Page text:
Repletion of S-nitrosohemoglobin improves organ function and physiological status in swine after brain death.
OBJECTIVE: To determine if reduction in nitric oxide bioactivity contributes to the physiological instability that occurs after brain death and, if so, to also determine in this setting whether administration of a renitrosylating agent could improve systemic physiological status. BACKGROUND: Organ function after brain death is negatively impacted by reduced perfusion and increased inflammation; the magnitude of these responses can impact post-graft function. Perfusion and inflammation are normally regulated by protein S-nitrosylation but systemic assessments of nitric oxide bioactivity after brain death have not been performed. METHODS: Brain death was induced in instrumented swine by inflation of a balloon catheter placed under the cranium. The subjects were then serially assigned to receive either standard supportive care or care augmented by 20 ppm of the nitrosylating agent, ethyl nitrite, blended into the ventilation circuit. RESULTS: Circulating nitric oxide bioactivity (in the form of S-nitrosohemoglobin) was markedly diminished 10 hours after induction of brain death-a decline that was obviated by administration of ethyl nitrite. Maintenance of S-nitrosohemoglobin was associated with improvements in tissue blood flow and oxygenation, reductions in markers of immune activation and cellular injury, and preservation of organ function. CONCLUSIONS: In humans, the parameters monitored in this study are predictive of post-graft function. As such, maintenance of endocrine nitric oxide bioactivity after brain death may provide a novel means to improve the quality of organs available for donation.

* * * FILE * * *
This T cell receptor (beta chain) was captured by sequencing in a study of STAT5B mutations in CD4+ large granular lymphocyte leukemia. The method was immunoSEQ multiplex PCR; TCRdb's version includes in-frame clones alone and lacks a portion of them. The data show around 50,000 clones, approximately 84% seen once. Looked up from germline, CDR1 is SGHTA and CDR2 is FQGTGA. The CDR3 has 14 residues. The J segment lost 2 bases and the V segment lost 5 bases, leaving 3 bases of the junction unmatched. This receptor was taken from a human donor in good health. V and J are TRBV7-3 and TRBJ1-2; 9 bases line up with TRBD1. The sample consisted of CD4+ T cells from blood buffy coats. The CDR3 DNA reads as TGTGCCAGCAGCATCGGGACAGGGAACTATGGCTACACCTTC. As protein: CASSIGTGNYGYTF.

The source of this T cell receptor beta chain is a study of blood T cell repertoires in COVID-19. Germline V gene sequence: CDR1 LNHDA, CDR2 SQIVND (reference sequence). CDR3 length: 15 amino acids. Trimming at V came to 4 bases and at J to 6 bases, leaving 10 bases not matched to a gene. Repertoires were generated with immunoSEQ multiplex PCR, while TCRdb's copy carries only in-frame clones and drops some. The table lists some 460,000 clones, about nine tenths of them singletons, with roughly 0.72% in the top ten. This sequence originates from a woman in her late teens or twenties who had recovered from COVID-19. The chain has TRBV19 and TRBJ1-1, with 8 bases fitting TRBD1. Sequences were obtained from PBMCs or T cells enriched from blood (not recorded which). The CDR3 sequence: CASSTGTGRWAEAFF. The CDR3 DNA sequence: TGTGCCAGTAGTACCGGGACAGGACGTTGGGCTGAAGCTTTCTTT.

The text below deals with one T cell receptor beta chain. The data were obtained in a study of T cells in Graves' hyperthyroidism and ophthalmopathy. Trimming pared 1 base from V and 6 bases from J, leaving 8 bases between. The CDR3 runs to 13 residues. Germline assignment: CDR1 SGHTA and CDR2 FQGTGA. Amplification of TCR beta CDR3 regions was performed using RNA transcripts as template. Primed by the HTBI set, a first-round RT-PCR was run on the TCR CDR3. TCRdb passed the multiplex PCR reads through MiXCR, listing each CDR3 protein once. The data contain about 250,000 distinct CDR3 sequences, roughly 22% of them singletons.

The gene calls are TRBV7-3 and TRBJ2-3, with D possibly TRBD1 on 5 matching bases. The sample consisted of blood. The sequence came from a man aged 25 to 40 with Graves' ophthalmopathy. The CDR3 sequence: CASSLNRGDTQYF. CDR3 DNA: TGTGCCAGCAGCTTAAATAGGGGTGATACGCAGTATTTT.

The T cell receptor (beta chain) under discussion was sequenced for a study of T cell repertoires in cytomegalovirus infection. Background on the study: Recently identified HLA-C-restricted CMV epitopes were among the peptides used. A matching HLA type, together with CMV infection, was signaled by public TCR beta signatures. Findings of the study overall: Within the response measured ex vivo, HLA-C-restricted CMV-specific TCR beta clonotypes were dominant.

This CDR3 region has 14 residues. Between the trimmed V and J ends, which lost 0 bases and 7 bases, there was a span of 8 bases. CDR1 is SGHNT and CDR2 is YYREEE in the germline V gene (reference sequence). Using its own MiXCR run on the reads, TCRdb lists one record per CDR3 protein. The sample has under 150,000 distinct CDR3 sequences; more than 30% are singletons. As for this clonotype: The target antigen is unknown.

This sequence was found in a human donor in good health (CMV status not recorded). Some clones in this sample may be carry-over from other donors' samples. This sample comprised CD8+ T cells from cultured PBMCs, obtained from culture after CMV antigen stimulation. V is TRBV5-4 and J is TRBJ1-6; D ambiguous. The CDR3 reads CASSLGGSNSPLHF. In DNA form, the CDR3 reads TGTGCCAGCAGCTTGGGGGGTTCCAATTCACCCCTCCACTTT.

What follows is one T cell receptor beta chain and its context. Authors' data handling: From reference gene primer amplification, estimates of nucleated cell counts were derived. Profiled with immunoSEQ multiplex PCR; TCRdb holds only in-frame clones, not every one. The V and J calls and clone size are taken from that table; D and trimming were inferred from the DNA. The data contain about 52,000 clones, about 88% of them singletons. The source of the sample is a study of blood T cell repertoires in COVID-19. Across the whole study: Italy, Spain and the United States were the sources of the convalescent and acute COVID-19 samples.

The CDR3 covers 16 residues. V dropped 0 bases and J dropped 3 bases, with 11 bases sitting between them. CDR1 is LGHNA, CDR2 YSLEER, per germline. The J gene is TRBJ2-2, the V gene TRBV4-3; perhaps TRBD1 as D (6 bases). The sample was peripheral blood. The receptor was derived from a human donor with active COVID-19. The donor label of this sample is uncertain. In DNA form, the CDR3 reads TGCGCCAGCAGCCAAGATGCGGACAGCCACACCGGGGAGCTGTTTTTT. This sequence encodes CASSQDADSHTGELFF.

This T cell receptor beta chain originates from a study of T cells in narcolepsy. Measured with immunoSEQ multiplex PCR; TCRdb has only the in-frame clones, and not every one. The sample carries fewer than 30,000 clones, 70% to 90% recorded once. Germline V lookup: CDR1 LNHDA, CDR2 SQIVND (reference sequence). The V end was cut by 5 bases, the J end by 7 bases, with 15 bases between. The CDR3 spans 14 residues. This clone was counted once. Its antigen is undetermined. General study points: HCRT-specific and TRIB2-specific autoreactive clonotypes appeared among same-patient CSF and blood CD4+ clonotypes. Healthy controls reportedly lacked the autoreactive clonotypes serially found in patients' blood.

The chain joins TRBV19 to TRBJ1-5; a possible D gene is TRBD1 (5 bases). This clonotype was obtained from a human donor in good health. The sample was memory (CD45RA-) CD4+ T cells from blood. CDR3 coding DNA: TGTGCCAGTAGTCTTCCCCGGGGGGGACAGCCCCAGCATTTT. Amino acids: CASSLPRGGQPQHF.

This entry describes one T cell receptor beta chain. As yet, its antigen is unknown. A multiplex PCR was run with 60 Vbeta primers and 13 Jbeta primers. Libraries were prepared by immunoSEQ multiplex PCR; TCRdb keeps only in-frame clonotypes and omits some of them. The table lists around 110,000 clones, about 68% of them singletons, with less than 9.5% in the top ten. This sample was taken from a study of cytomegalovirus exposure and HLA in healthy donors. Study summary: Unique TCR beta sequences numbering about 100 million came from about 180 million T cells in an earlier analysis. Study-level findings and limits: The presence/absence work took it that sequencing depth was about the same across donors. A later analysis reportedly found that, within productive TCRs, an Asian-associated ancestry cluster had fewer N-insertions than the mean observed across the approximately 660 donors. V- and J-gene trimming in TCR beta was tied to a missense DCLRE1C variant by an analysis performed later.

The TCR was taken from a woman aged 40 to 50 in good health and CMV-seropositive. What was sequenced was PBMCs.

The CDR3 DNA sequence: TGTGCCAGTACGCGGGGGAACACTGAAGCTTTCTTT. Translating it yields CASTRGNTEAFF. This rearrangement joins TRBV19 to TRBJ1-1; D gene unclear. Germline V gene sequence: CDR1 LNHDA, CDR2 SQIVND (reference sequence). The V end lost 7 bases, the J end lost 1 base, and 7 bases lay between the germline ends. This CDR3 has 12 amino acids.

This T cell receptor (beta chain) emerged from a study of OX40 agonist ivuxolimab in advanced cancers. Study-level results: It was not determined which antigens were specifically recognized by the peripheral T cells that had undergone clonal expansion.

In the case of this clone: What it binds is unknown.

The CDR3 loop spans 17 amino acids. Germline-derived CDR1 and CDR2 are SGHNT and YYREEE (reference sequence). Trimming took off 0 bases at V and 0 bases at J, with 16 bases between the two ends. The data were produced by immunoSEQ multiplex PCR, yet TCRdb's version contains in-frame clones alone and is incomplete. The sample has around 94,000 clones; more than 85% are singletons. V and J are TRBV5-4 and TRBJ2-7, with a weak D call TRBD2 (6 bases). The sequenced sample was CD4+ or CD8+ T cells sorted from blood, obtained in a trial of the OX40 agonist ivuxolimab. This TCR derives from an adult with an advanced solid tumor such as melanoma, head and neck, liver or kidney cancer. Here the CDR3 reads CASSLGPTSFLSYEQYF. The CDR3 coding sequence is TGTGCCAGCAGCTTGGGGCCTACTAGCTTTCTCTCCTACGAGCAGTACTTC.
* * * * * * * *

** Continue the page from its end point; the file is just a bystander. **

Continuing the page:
Yurcisin, BM; Davison, TE; Bibbs, SM; Collins, BH; Stamler, JS; Reynolds, JD
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